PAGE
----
But that’ll be it for Beckham. This is his last 4th of July. He’s retiring in September. He’s not feeling too sentimental about his last Independence Day though. He’s focused on his finale.

“My last show is targeted to be Plano Balloon Festival,” Beckham says. “And the final song will be my ‘swan song.’ And it will say goodbye in a nice way and I will be moving on.”

He won’t say what the final song will be. But like the millions of fireworks that Beckham has shot into the sky, his career will end with a bang.

And fade into the night.

Pyrotex has been in business for nearly four decades. Can you tell me how North Texas affects the production of your firework shows? Could you do this anywhere else?

I spent all of my life thinking I should move to some other city. And yet, the inbred Dallas boy inside of me just can’t leave.

Anyway, when I got into the business, all of the companies were family owned. There were very few independents. And when I first got started, the majority of my business was indoor firework shows – that’s illegal now – and those folks thought I was harmless. . . .   And then I started shooting shows. Soon after, I was shooting their shows (laughs).

But over the years there have been family businesses that have come and gone. The same for independents. There are several down in South Texas. And a few up here. But I’ve never particularly cared about my competition. There’s enough work in this state for everybody.

I used to work across the United States, but there’s plenty to get done right here.

Photo: PyroTex

Photo: PyroTex

A lot of artist have a competitive spirit. They may not be competing with their fellow artists, but they’re a desire to do better. Do you have that?

I am competitive. But I don’t compete with other people. I don’t think there are people doing what I do. Not exactly, anyway.

Are you creatively satisfied?

Yeah. Right now, with my retirement imminent, my last show is targeted to be the Plano Balloon Festival. So even though the show is in September, I am working on it right now. I have picked the final song for the show. That’s going to be my swan song. It’ll allow me to move on in a nice way.

That being said, after I retire, I may choose to come back and work on a show. I like doing this. It’s fun. And I am really good at it.

What makes Randy Beckham and Pyrotex special or different?

When I got started in the business, I was doing indoor firework shows and there were people who had had some bad situations. You know, an indoor fireworks show can have a lot of difficulties. The stage, the performers and the fans are all so close to one another. I was determined to not have anything bad happen on my watch.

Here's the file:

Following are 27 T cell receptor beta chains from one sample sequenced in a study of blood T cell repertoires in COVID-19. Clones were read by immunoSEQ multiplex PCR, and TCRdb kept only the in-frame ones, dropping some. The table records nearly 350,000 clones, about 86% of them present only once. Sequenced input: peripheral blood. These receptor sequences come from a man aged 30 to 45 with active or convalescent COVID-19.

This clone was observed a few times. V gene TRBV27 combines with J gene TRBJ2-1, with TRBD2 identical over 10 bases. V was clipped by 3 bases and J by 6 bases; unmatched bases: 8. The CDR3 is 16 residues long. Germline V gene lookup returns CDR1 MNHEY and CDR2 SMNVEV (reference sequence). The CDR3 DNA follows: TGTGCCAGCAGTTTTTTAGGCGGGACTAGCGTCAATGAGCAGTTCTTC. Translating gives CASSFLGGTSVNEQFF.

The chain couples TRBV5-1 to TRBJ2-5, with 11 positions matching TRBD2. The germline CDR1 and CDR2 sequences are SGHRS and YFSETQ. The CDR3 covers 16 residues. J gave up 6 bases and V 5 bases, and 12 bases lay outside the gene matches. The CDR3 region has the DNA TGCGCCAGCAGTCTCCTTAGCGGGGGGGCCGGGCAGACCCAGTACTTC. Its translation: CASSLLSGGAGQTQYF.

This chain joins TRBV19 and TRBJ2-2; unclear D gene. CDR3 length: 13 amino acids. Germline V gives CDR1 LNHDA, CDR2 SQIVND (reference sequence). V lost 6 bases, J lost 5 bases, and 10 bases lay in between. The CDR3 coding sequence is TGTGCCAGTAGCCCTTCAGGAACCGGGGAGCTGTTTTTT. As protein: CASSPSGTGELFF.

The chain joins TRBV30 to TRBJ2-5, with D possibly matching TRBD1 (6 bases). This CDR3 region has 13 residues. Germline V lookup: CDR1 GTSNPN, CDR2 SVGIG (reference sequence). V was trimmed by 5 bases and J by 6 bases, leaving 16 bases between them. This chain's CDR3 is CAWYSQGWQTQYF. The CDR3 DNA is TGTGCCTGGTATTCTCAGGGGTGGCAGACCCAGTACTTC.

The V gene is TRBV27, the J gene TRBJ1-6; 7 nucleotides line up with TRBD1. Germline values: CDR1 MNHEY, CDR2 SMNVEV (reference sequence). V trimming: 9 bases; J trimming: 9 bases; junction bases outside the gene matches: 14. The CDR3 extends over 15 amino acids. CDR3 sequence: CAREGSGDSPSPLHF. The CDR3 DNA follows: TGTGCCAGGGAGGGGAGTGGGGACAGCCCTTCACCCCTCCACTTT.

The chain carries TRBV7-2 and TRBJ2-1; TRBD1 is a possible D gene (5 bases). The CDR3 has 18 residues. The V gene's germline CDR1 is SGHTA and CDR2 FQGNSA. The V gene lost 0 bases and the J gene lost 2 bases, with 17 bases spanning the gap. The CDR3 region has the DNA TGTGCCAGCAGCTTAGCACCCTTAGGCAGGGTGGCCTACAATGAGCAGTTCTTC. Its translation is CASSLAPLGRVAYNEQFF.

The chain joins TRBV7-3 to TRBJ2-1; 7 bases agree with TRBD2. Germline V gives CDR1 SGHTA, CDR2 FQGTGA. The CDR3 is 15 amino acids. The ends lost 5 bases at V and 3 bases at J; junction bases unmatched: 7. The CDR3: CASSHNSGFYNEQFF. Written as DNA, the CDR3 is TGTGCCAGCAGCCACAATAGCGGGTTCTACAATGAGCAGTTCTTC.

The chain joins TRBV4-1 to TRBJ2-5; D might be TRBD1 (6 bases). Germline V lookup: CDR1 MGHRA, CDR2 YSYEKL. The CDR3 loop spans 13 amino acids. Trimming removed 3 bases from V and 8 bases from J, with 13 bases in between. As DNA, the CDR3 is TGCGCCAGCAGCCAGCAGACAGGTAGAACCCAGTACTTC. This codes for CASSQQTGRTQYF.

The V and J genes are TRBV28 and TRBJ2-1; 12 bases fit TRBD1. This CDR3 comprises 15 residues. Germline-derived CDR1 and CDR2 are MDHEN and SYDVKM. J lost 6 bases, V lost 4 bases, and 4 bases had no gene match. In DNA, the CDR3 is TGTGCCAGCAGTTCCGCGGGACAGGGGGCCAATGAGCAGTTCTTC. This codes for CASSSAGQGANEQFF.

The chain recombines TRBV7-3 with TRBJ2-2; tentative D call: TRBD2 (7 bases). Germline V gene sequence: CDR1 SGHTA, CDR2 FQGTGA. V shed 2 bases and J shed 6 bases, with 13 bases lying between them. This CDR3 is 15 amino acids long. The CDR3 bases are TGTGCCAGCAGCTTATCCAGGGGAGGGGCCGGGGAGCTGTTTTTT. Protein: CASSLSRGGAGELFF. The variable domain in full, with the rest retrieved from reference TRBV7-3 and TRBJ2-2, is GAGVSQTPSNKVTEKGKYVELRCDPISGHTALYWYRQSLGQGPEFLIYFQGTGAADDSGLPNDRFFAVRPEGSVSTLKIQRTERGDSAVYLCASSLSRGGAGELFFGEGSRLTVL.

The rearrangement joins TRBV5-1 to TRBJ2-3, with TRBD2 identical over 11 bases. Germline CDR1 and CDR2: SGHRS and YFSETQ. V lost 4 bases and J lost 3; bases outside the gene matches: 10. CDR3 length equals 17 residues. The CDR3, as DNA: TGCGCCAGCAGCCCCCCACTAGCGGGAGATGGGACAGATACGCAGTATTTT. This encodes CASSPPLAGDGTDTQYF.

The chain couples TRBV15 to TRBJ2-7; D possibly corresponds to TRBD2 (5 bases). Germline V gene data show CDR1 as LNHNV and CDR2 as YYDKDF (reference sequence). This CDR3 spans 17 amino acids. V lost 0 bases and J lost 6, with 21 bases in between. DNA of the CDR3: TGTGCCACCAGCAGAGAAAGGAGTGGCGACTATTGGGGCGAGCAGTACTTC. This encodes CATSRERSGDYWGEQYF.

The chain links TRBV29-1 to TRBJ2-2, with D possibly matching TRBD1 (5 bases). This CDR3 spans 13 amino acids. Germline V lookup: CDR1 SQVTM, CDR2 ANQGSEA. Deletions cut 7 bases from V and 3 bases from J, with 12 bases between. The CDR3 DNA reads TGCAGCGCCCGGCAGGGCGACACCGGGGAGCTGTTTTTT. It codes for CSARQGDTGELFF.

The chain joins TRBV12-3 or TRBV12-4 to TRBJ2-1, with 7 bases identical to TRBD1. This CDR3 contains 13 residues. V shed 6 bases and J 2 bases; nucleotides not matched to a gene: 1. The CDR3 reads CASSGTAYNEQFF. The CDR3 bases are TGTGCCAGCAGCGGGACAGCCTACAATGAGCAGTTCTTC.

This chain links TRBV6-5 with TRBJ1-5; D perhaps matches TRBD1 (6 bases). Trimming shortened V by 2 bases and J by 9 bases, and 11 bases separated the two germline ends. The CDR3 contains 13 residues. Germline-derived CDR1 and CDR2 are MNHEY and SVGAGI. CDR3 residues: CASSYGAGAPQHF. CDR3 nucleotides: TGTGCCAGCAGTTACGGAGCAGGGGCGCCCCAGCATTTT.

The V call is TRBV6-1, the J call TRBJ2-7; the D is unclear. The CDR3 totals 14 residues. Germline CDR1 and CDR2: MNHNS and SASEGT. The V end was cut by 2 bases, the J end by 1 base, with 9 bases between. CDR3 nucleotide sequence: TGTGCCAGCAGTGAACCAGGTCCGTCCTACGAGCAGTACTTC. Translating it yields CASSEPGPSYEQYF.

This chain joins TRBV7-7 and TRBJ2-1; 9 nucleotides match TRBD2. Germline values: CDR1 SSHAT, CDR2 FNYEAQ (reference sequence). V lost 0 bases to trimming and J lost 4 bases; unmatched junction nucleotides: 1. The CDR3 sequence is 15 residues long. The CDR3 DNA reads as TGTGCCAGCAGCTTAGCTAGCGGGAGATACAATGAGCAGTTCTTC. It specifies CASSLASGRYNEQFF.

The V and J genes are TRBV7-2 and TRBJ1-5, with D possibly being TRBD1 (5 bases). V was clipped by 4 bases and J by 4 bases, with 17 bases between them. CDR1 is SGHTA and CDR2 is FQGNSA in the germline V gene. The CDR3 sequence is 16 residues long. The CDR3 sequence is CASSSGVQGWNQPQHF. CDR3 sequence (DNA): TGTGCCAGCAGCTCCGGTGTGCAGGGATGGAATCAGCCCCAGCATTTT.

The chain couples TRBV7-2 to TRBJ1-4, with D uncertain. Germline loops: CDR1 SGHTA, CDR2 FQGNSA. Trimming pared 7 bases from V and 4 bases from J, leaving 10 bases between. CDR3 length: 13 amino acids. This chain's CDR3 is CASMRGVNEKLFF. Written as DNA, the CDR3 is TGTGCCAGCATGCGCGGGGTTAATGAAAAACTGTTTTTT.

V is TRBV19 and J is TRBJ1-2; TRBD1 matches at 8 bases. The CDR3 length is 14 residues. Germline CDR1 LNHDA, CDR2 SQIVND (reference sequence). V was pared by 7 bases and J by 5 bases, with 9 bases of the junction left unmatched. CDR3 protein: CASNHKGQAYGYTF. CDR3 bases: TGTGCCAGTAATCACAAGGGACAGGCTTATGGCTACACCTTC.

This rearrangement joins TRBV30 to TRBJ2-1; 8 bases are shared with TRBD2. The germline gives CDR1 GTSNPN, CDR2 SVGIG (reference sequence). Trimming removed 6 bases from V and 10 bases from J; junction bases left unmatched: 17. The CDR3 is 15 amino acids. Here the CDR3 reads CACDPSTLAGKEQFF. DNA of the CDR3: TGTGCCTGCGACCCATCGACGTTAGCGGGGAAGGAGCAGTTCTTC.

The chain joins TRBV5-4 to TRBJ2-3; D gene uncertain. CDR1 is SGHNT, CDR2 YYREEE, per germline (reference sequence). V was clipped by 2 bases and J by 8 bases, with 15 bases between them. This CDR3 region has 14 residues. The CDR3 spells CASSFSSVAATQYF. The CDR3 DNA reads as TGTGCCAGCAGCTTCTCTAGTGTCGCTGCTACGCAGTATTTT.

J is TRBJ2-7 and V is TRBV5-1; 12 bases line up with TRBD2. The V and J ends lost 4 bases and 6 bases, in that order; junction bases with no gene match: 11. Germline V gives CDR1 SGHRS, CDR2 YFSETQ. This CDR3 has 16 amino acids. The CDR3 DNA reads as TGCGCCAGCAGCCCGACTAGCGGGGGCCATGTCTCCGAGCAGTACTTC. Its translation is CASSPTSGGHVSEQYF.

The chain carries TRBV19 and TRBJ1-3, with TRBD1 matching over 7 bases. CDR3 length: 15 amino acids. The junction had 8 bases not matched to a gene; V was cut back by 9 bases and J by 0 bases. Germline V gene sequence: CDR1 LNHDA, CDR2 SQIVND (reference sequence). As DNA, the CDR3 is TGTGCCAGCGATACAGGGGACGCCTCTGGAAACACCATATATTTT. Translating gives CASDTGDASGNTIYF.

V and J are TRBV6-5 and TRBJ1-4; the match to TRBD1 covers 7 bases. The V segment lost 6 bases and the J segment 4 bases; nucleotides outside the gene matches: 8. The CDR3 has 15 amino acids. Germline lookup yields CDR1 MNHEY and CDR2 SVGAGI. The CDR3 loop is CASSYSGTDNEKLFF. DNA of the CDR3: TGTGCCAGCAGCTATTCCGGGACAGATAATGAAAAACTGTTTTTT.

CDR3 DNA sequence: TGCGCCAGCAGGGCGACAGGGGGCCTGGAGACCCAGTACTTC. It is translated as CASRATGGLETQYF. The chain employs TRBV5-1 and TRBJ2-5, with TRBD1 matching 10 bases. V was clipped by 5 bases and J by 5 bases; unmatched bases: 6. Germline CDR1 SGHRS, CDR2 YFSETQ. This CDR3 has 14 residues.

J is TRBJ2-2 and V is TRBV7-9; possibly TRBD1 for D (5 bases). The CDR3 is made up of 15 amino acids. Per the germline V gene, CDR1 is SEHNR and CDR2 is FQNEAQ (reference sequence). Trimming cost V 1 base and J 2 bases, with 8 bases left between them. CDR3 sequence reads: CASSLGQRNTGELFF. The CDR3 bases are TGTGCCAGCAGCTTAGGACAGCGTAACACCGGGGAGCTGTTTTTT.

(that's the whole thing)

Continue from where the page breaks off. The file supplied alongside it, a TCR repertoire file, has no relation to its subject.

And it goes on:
And as the company has grown, I have taught all of our employees what they needed to know to ensure that people stay safe, including my employees. No one needs to get hurt or die. This is a fun thing. No one dies for a fireworks show.

That’s why I created PyroCamp. That’s a daylong training that we have out here in Leonard. Every single one of our employees participates and they learn the ins and outs of putting on a fireworks show. There’s safety training and they learn the laws. By the end of the night, there’s a giant show. It’s pretty special.

Photo: PyroTex

Photo: PyroTex

What goes into putting a fireworks shop together? How do you design a show?

Let’s use the Alexan Riveredge show as our example. The first consideration is location. That was a show atop an apartment complex. Four stories up. So we have to figure out how to get up there and how to safely move our equipment to the launching location. Once we’ve figured out if the location is a place we can work with, it’s on to the music. They picked Lady Gaga’s “Applause.” The rest is up to me. So I spend time designing the show. When I am designing, I will listen to the song over and over again and try to find the right sorts of fireworks for specific parts. Like drums need one sort of firework. Horns and strings each need their own type of firework too. So I sit here in my office, listen to the music and I sort of plan the entire thing out.

Some people just blow a bunch of fireworks off. I like for there to be some sort of story or arch.

Is designing a fireworks show art?

Pyrotechnics is an art. That’s why are motto is “Pyro is art. Pyro with attitude.” I mean, there’s design involved. I need to envision what the show will look like when I hear the music. I write down everything I am planning on a legal pad. Don’t get me wrong, I am not a visionary. But you hear certain music and you know certain fireworks will fit that music.

So it’d like I said before, each instrument has its own firework. For example, when there are songs with strings, I pick a firework that sweeps across the sky.

Added to my sense of thought is the general nature of music. Some songs are happy, some are sad. The fireworks and the colors we use need to match. I plan all of that out. Customers may have opinions about what I do – and I listen – but I have a better idea of how things look. So sometimes I need to work within the restrictions they’ve imposed on me because of their preferences. But working with restraints is something artists do every single day.

Interview questions and answers have been edited for clarity and brevity.